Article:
Drones have become an invaluable tool for the film industry. No longer are filmmakers confined to the ground because of constraints on the budget; they can now affordably take to the skies to capture truly engaging footage. Of course, there are many different drone cinematography techniques used by filmmakers, some of which we’re going to explore today.
#1) Fly Over
One of the most common drone cinematography techniques used by filmmakers is the fly over. This technique simply involves flying a drone over a landscape, object or environment, with the focus being on a specific area. You often see this technique used on sports game broadcasts. Football and baseball games, for instance, often feature fly overs of the respective stadium. The drone “flies over” while recording the stadium. Of course, fly overs are also used in cinematography as well, with filmmakers using this technique to showcase specific landscapes.
Strafe or strafing is a technique used to capture large environments. It’s performed by moving the drone horizontally — either left to right or right from left — while keeping the drone faced in the same fixed direction. With strafing, the drone points to a specific direction, though it moves from side to side. Strafing is particularly effective at capturing footage of open and vast landscapes. The key thing to remember is that strafing is characterized by the drone facing a fixed position while moving from left to right or right to left. If the drone moves the direction in which it is faces, it’s no longer strafing.
#3) Fly Through
Not to be confused with a fly over, a fly through is another common drone cinematography technique used by filmmakers. With this technique, the drone is flown through an environment to create a more up-close and engaging shot. So, while a fly over involves piloting a drone over a landscape, a fly through involves piloting a drone through the landscape.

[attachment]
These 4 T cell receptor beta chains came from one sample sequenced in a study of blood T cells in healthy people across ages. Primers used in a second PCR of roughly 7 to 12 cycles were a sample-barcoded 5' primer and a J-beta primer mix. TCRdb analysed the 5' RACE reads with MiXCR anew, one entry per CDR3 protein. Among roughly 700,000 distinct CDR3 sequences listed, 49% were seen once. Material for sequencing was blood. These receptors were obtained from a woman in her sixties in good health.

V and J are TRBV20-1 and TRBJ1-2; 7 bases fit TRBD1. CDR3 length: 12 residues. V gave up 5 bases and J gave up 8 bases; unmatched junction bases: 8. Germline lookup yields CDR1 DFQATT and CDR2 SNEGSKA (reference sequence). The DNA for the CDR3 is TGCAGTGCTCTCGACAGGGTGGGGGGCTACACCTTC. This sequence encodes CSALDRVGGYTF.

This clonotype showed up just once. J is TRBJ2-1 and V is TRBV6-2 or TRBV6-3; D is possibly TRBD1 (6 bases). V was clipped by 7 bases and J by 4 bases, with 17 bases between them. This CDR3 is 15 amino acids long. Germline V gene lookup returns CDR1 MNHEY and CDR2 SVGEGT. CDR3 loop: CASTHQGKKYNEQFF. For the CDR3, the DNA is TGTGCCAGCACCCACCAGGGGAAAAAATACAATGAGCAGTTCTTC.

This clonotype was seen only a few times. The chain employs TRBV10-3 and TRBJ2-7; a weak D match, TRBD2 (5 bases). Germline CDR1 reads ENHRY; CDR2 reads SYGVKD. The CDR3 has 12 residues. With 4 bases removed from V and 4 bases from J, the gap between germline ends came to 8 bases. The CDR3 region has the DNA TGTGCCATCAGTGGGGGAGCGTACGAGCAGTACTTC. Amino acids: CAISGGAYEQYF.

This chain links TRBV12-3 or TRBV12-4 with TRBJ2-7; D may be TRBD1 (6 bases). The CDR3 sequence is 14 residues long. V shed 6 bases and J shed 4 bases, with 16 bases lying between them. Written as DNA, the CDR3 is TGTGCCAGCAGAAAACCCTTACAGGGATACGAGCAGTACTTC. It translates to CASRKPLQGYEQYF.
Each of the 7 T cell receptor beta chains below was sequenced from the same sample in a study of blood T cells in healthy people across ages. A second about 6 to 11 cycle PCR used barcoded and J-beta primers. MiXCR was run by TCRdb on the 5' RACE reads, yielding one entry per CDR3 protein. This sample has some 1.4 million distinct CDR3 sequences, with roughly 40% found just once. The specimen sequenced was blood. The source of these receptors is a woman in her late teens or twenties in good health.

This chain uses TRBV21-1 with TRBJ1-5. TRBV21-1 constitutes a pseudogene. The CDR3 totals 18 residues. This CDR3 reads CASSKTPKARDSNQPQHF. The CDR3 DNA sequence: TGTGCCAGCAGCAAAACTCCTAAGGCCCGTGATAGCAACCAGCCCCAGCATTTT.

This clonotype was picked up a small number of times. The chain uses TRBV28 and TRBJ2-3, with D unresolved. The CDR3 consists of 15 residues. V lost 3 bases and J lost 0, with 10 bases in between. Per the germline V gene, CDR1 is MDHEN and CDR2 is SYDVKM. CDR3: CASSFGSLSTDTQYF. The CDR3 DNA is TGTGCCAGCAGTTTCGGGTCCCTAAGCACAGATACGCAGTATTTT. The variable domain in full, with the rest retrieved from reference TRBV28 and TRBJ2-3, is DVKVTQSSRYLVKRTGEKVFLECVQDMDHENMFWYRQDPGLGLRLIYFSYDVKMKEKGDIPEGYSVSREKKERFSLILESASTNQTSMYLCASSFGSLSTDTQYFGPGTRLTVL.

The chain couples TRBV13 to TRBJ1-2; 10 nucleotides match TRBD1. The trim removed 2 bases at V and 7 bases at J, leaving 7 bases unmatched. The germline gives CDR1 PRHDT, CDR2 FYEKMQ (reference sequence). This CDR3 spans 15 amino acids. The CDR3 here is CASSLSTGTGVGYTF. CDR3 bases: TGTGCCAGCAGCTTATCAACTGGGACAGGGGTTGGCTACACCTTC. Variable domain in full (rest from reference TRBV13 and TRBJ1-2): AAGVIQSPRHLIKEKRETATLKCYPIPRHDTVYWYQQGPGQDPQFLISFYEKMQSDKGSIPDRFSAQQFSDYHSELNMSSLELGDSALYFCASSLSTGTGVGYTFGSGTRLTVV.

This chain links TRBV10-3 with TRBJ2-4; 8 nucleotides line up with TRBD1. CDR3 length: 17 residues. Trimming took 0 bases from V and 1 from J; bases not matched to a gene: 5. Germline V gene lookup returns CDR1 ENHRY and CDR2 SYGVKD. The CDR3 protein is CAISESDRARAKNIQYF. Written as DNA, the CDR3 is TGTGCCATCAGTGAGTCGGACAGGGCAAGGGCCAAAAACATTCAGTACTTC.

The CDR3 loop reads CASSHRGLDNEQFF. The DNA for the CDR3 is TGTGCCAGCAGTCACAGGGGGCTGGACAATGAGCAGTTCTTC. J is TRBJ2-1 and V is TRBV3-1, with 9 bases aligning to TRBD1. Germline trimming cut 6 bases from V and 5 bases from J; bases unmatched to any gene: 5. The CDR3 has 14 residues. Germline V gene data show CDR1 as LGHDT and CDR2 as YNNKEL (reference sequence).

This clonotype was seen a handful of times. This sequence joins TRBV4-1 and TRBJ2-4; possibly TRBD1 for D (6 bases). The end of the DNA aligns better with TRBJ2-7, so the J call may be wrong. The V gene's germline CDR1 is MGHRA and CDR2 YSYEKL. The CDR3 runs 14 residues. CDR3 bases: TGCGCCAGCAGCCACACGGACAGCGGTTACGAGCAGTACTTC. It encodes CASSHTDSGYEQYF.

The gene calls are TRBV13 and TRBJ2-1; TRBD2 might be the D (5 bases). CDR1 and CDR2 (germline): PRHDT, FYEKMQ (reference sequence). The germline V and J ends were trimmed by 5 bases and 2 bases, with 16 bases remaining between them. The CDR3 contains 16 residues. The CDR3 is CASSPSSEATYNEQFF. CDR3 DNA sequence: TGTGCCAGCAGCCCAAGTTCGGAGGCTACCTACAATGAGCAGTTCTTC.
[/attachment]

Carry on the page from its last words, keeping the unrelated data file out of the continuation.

Fly throughs are commonly used when filming scenes where the audience needs to see the inside of a large structure or landscape, such as canyons or cities. The drone flies through the environment to achieve a more up-close-and-personal shot to which the audience can relate.
#4) 360-Degree Panoramic
As the name suggests, a 360-degree panoramic shot is performed by rotating the drone horizontally in a stationary position. Instead of just capturing footage in a single direction, it covers all directions. Therefore, many seasoned filmmakers use panoramic shots to capture stunning footage of outdoor landscapes. With that said, however, panoramic shots can also be used indoors to create a more genuine perspective of the environment.
There are different techniques used to create 360-degree panoramic shots from drones. While the most common involves hovering the drone in place and rotating it horizontally, another method involves moving the drone forward and backward.
#5) Reveal Shot
Perhaps one of the most important drone cinematography techniques is the reveal shot. It’s used to “reveal” an object or point of interest by adjusting the camera into focus. The drone may hover or move towards an object, all while gradually zooming in on the object. This allows the drone to “reveal” the object. Reveal shots are often preceded by a reaction shot in which a person reacts to the reveal.
#6) Fly Backwards
Drones are incredibly versatile, allowing filmmakers to capture stunning footage from the skies or the ground. In addition to flying forwards, however, they can also fly backwards. Flying backwards is useful when filming transitional scenes. For instance, it can be used to record a person overlooking an ocean-side cliff as it transitions to a new scene. As the drone flies backwards, the subject essentially becomes less important, allowing for a more seamless transition into a new scene.
Typically used when filming action scenes, the chase is a cinematography technique that involves following a moving subject. As the subject moves, the drone follows in the same direction, keeping just a short distance behind the subject. Filming a scene in which a car is running from the police, for instance, may involve this technique. The drone can chase the car, creating a more intense and energy-packed scene for the film. However, the chase technique can be difficult for amateurs to perform, as it requires a high-end drone with an experienced and skilled pilot.
#8) Pedestal Shot
The pedestal shot involves filming with the drone moving up and down. I guess you could say it’s the counterpart of strafing. While strafing involves moving from side to side, the pedestal shot involves moving up and down. It’s often used when filming tall objects like monuments or skyscrapers. It’s called the “pedestal” shot because of its relation to the camera pedestal.
These are just a few of the most common drone cinematography techniques used by filmmakers. Whether you’re looking to film a movie, TV show, commercial, etc., these techniques can help you create more engaging footage.